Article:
Yesterday cloudy skies slowly broke in the morning and by mid-day it was mostly sunny. Temperatures reached the mid 30’s F during the heat of the day, just enough to cause some melting in the 1-2 € of new surface snow on sun exposed aspects. Along ridgetops winds were light (5-15mph) mostly from the East.

Overnight temps dipped into the high 20’s F along ridgetops, but at sea level temperatures remained above freezing. There was light rain overnight with rain/snow line around 2000′, up to a few inches of new snow above 2000′. Winds were variable in Turnagain Pass, with Sunburst experiencing a Southerly direction 10-20mph, and Seattle with light Northeasterly winds 5-10mph.  

Tonight another wave of precipitation is expected to move through Southcentral Alaska bringing up to a few inches of snow to upper elevations. Rain/snow line will be around 1000′, with temperatures cooling off late Saturday afternoon as precipitation backs off. Southeast winds are expected to be 20-30mph.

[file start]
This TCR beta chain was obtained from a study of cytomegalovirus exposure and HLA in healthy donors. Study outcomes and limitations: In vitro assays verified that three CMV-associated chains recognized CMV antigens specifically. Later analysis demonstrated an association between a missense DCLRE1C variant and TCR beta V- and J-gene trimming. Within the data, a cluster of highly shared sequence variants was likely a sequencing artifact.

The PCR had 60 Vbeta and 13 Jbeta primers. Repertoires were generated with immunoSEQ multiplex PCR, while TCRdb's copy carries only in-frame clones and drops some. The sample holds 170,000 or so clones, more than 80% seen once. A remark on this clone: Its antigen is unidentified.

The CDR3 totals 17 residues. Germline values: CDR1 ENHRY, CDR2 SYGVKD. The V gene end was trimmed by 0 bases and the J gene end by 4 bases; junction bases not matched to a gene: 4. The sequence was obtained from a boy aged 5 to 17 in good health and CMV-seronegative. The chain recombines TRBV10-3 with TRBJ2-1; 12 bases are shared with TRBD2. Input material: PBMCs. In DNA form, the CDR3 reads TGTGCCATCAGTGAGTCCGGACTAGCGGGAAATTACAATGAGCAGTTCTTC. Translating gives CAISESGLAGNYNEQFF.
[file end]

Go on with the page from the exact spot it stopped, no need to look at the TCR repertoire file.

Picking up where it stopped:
PRECIPITATION 24-hour data (6am – 6am)

  Temp Avg (F) Snow (in) Water (in) Snow Depth (in)
Center Ridge (1880′) 35   0   .1   40  
Summit Lake (1400′) 35   0   .1   7  
Alyeska Mid (1700′) 35   0   .14   24  

RIDGETOP 24-hour data (6am – 6am)

  Temp Avg (F) Wind Dir Wind Avg (mph) Wind Gust (mph)
Sunburst (3812′) 28   Var.   12   27  
Seattle Ridge (2400′) 29   NE   11    15
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This is a general backcountry avalanche advisory issued for Turnagain Arm with Turnagain Pass as the core advisory area. This advisory does not apply to highways, railroads or operating ski areas.